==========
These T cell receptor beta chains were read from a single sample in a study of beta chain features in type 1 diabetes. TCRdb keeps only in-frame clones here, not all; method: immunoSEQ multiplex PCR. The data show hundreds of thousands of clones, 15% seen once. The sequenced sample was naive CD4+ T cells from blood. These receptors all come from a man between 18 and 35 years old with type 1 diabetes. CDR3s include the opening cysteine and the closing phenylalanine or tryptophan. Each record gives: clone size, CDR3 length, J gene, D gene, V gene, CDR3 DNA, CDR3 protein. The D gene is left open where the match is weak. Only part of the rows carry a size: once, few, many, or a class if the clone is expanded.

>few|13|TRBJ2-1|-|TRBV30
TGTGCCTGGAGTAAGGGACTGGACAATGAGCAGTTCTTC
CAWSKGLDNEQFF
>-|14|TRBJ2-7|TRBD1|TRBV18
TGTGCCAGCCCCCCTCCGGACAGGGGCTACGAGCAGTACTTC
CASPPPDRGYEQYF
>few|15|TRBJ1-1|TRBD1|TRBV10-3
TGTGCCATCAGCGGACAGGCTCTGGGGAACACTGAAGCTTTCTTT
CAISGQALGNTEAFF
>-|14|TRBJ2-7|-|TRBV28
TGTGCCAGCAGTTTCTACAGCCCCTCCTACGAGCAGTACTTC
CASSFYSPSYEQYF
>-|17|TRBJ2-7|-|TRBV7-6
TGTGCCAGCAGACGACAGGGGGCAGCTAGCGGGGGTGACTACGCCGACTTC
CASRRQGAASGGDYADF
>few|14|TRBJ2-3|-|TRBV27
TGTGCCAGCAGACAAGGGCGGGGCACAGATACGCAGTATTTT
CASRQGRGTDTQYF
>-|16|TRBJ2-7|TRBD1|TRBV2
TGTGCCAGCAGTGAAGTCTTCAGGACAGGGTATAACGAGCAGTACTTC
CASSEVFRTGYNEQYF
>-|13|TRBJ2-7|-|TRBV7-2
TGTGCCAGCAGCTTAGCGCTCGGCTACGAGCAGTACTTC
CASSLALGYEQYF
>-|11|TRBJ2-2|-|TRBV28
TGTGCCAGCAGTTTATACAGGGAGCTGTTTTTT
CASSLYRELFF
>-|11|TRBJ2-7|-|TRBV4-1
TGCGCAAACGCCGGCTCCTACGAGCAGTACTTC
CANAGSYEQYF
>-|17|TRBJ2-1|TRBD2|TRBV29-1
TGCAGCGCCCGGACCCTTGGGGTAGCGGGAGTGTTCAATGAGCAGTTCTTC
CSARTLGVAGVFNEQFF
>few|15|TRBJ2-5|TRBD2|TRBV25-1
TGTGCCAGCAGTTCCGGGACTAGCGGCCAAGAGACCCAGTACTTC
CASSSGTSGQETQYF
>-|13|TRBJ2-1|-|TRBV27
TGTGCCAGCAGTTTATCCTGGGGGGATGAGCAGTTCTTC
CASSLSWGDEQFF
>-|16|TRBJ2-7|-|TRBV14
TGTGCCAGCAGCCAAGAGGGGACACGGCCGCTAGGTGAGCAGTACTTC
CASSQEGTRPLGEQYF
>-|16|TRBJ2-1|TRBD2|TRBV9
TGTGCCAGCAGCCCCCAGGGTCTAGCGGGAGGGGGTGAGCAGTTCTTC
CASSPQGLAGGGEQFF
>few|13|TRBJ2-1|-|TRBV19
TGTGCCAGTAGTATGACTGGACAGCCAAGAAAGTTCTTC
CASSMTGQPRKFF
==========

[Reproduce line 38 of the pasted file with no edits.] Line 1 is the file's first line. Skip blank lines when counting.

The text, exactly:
>-|13|TRBJ2-1|-|TRBV27